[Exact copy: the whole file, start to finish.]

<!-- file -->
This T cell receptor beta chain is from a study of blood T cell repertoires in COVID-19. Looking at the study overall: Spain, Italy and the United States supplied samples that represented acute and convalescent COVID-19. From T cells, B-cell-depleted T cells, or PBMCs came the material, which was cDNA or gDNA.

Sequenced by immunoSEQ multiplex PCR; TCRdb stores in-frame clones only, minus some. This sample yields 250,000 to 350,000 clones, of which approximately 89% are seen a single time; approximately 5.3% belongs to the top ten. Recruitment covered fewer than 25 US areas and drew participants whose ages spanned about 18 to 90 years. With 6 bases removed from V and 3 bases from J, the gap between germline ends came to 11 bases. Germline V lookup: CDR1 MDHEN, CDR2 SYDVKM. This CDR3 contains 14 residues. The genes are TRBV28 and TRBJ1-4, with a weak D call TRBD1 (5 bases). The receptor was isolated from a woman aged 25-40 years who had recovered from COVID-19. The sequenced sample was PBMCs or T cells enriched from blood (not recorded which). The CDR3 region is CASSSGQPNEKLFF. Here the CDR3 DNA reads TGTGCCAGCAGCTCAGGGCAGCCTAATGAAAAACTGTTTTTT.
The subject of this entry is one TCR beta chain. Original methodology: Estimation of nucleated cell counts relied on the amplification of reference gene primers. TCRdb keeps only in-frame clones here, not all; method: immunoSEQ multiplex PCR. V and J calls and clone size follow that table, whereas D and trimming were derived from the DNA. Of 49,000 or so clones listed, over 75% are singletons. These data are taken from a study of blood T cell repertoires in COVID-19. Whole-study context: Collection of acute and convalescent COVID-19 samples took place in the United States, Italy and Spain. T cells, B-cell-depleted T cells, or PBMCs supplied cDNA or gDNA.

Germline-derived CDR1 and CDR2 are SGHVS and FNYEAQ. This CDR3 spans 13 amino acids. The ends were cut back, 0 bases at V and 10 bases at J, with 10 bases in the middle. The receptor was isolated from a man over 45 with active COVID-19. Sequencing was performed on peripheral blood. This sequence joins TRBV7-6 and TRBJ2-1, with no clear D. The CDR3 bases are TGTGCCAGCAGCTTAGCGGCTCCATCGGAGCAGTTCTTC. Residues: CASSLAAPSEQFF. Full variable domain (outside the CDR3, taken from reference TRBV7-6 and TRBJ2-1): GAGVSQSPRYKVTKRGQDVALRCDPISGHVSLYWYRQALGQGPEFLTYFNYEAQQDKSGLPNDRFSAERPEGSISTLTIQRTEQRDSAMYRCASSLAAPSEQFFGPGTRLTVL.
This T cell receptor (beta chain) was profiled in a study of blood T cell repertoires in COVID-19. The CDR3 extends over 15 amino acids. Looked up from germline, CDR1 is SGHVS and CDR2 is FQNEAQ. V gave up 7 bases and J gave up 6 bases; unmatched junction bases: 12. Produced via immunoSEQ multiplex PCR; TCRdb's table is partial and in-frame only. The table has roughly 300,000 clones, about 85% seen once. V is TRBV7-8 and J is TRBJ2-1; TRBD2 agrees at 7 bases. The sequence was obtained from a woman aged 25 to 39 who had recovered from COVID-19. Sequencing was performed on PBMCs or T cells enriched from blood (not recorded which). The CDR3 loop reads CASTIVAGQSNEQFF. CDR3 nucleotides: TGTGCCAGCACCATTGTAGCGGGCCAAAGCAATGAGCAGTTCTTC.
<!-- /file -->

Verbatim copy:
This T cell receptor beta chain is from a study of blood T cell repertoires in COVID-19. Looking at the study overall: Spain, Italy and the United States supplied samples that represented acute and convalescent COVID-19. From T cells, B-cell-depleted T cells, or PBMCs came the material, which was cDNA or gDNA.

Sequenced by immunoSEQ multiplex PCR; TCRdb stores in-frame clones only, minus some. This sample yields 250,000 to 350,000 clones, of which approximately 89% are seen a single time; approximately 5.3% belongs to the top ten. Recruitment covered fewer than 25 US areas and drew participants whose ages spanned about 18 to 90 years. With 6 bases removed from V and 3 bases from J, the gap between germline ends came to 11 bases. Germline V lookup: CDR1 MDHEN, CDR2 SYDVKM. This CDR3 contains 14 residues. The genes are TRBV28 and TRBJ1-4, with a weak D call TRBD1 (5 bases). The receptor was isolated from a woman aged 25-40 years who had recovered from COVID-19. The sequenced sample was PBMCs or T cells enriched from blood (not recorded which). The CDR3 region is CASSSGQPNEKLFF. Here the CDR3 DNA reads TGTGCCAGCAGCTCAGGGCAGCCTAATGAAAAACTGTTTTTT.
The subject of this entry is one TCR beta chain. Original methodology: Estimation of nucleated cell counts relied on the amplification of reference gene primers. TCRdb keeps only in-frame clones here, not all; method: immunoSEQ multiplex PCR. V and J calls and clone size follow that table, whereas D and trimming were derived from the DNA. Of 49,000 or so clones listed, over 75% are singletons. These data are taken from a study of blood T cell repertoires in COVID-19. Whole-study context: Collection of acute and convalescent COVID-19 samples took place in the United States, Italy and Spain. T cells, B-cell-depleted T cells, or PBMCs supplied cDNA or gDNA.

Germline-derived CDR1 and CDR2 are SGHVS and FNYEAQ. This CDR3 spans 13 amino acids. The ends were cut back, 0 bases at V and 10 bases at J, with 10 bases in the middle. The receptor was isolated from a man over 45 with active COVID-19. Sequencing was performed on peripheral blood. This sequence joins TRBV7-6 and TRBJ2-1, with no clear D. The CDR3 bases are TGTGCCAGCAGCTTAGCGGCTCCATCGGAGCAGTTCTTC. Residues: CASSLAAPSEQFF. Full variable domain (outside the CDR3, taken from reference TRBV7-6 and TRBJ2-1): GAGVSQSPRYKVTKRGQDVALRCDPISGHVSLYWYRQALGQGPEFLTYFNYEAQQDKSGLPNDRFSAERPEGSISTLTIQRTEQRDSAMYRCASSLAAPSEQFFGPGTRLTVL.
This T cell receptor (beta chain) was profiled in a study of blood T cell repertoires in COVID-19. The CDR3 extends over 15 amino acids. Looked up from germline, CDR1 is SGHVS and CDR2 is FQNEAQ. V gave up 7 bases and J gave up 6 bases; unmatched junction bases: 12. Produced via immunoSEQ multiplex PCR; TCRdb's table is partial and in-frame only. The table has roughly 300,000 clones, about 85% seen once. V is TRBV7-8 and J is TRBJ2-1; TRBD2 agrees at 7 bases. The sequence was obtained from a woman aged 25 to 39 who had recovered from COVID-19. Sequencing was performed on PBMCs or T cells enriched from blood (not recorded which). The CDR3 loop reads CASTIVAGQSNEQFF. CDR3 nucleotides: TGTGCCAGCACCATTGTAGCGGGCCAAAGCAATGAGCAGTTCTTC.